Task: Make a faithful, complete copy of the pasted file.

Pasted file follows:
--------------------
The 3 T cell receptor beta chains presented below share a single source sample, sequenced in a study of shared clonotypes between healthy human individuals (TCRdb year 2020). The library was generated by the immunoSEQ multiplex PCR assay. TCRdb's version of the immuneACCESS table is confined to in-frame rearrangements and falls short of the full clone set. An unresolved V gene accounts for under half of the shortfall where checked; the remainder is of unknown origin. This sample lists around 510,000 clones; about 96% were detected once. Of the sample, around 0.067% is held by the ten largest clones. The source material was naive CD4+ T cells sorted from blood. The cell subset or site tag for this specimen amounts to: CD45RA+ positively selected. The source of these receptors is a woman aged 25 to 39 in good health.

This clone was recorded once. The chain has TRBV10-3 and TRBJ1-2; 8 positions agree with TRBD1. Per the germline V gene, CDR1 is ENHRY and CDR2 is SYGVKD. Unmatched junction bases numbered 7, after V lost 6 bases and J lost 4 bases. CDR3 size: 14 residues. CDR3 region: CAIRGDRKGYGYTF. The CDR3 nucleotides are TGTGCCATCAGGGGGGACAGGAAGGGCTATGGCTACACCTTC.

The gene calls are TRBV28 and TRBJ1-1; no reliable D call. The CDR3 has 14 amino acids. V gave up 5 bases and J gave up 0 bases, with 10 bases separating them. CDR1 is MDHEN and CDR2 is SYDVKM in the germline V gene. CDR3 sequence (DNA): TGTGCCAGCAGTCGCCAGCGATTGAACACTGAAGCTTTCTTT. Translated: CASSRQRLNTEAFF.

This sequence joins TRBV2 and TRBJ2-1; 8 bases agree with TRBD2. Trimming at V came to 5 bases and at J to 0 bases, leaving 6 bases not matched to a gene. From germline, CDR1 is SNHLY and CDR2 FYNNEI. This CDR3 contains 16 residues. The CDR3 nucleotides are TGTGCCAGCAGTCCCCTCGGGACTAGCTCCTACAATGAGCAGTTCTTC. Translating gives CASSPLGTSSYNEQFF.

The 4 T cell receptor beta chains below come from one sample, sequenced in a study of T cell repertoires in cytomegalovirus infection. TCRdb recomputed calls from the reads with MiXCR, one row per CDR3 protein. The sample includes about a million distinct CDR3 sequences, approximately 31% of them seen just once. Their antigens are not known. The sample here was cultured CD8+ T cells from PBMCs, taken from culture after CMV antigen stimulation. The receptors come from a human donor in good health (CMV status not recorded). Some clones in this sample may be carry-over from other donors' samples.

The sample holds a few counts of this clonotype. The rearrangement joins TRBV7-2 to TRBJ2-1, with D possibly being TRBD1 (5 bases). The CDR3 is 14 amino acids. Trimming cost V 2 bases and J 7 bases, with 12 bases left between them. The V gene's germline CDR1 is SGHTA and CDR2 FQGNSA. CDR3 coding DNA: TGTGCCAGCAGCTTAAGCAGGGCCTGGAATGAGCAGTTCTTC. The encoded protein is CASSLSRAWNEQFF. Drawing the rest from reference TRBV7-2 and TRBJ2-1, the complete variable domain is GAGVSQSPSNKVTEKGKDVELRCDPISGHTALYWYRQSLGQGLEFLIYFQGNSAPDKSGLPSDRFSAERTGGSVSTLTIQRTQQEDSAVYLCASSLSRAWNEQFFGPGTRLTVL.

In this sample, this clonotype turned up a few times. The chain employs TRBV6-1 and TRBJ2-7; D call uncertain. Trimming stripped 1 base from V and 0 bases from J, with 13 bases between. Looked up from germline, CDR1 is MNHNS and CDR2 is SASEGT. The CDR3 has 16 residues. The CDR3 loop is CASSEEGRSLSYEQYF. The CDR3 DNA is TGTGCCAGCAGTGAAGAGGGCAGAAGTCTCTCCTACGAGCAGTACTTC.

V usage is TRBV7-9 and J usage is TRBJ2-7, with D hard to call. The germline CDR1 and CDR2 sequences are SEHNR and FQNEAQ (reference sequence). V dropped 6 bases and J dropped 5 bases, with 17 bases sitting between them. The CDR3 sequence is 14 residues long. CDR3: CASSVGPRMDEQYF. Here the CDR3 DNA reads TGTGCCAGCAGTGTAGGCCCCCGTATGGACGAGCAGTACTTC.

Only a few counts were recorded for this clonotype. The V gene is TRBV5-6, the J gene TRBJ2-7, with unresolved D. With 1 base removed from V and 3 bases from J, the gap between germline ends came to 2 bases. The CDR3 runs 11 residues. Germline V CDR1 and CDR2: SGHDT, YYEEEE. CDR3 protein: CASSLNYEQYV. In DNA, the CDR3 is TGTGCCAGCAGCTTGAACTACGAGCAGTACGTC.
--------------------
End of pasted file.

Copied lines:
The 3 T cell receptor beta chains presented below share a single source sample, sequenced in a study of shared clonotypes between healthy human individuals (TCRdb year 2020). The library was generated by the immunoSEQ multiplex PCR assay. TCRdb's version of the immuneACCESS table is confined to in-frame rearrangements and falls short of the full clone set. An unresolved V gene accounts for under half of the shortfall where checked; the remainder is of unknown origin. This sample lists around 510,000 clones; about 96% were detected once. Of the sample, around 0.067% is held by the ten largest clones. The source material was naive CD4+ T cells sorted from blood. The cell subset or site tag for this specimen amounts to: CD45RA+ positively selected. The source of these receptors is a woman aged 25 to 39 in good health.

This clone was recorded once. The chain has TRBV10-3 and TRBJ1-2; 8 positions agree with TRBD1. Per the germline V gene, CDR1 is ENHRY and CDR2 is SYGVKD. Unmatched junction bases numbered 7, after V lost 6 bases and J lost 4 bases. CDR3 size: 14 residues. CDR3 region: CAIRGDRKGYGYTF. The CDR3 nucleotides are TGTGCCATCAGGGGGGACAGGAAGGGCTATGGCTACACCTTC.

The gene calls are TRBV28 and TRBJ1-1; no reliable D call. The CDR3 has 14 amino acids. V gave up 5 bases and J gave up 0 bases, with 10 bases separating them. CDR1 is MDHEN and CDR2 is SYDVKM in the germline V gene. CDR3 sequence (DNA): TGTGCCAGCAGTCGCCAGCGATTGAACACTGAAGCTTTCTTT. Translated: CASSRQRLNTEAFF.

This sequence joins TRBV2 and TRBJ2-1; 8 bases agree with TRBD2. Trimming at V came to 5 bases and at J to 0 bases, leaving 6 bases not matched to a gene. From germline, CDR1 is SNHLY and CDR2 FYNNEI. This CDR3 contains 16 residues. The CDR3 nucleotides are TGTGCCAGCAGTCCCCTCGGGACTAGCTCCTACAATGAGCAGTTCTTC. Translating gives CASSPLGTSSYNEQFF.

The 4 T cell receptor beta chains below come from one sample, sequenced in a study of T cell repertoires in cytomegalovirus infection. TCRdb recomputed calls from the reads with MiXCR, one row per CDR3 protein. The sample includes about a million distinct CDR3 sequences, approximately 31% of them seen just once. Their antigens are not known. The sample here was cultured CD8+ T cells from PBMCs, taken from culture after CMV antigen stimulation. The receptors come from a human donor in good health (CMV status not recorded). Some clones in this sample may be carry-over from other donors' samples.

The sample holds a few counts of this clonotype. The rearrangement joins TRBV7-2 to TRBJ2-1, with D possibly being TRBD1 (5 bases). The CDR3 is 14 amino acids. Trimming cost V 2 bases and J 7 bases, with 12 bases left between them. The V gene's germline CDR1 is SGHTA and CDR2 FQGNSA. CDR3 coding DNA: TGTGCCAGCAGCTTAAGCAGGGCCTGGAATGAGCAGTTCTTC. The encoded protein is CASSLSRAWNEQFF. Drawing the rest from reference TRBV7-2 and TRBJ2-1, the complete variable domain is GAGVSQSPSNKVTEKGKDVELRCDPISGHTALYWYRQSLGQGLEFLIYFQGNSAPDKSGLPSDRFSAERTGGSVSTLTIQRTQQEDSAVYLCASSLSRAWNEQFFGPGTRLTVL.

In this sample, this clonotype turned up a few times. The chain employs TRBV6-1 and TRBJ2-7; D call uncertain. Trimming stripped 1 base from V and 0 bases from J, with 13 bases between. Looked up from germline, CDR1 is MNHNS and CDR2 is SASEGT. The CDR3 has 16 residues. The CDR3 loop is CASSEEGRSLSYEQYF. The CDR3 DNA is TGTGCCAGCAGTGAAGAGGGCAGAAGTCTCTCCTACGAGCAGTACTTC.

V usage is TRBV7-9 and J usage is TRBJ2-7, with D hard to call. The germline CDR1 and CDR2 sequences are SEHNR and FQNEAQ (reference sequence). V dropped 6 bases and J dropped 5 bases, with 17 bases sitting between them. The CDR3 sequence is 14 residues long. CDR3: CASSVGPRMDEQYF. Here the CDR3 DNA reads TGTGCCAGCAGTGTAGGCCCCCGTATGGACGAGCAGTACTTC.

Only a few counts were recorded for this clonotype. The V gene is TRBV5-6, the J gene TRBJ2-7, with unresolved D. With 1 base removed from V and 3 bases from J, the gap between germline ends came to 2 bases. The CDR3 runs 11 residues. Germline V CDR1 and CDR2: SGHDT, YYEEEE. CDR3 protein: CASSLNYEQYV. In DNA, the CDR3 is TGTGCCAGCAGCTTGAACTACGAGCAGTACGTC.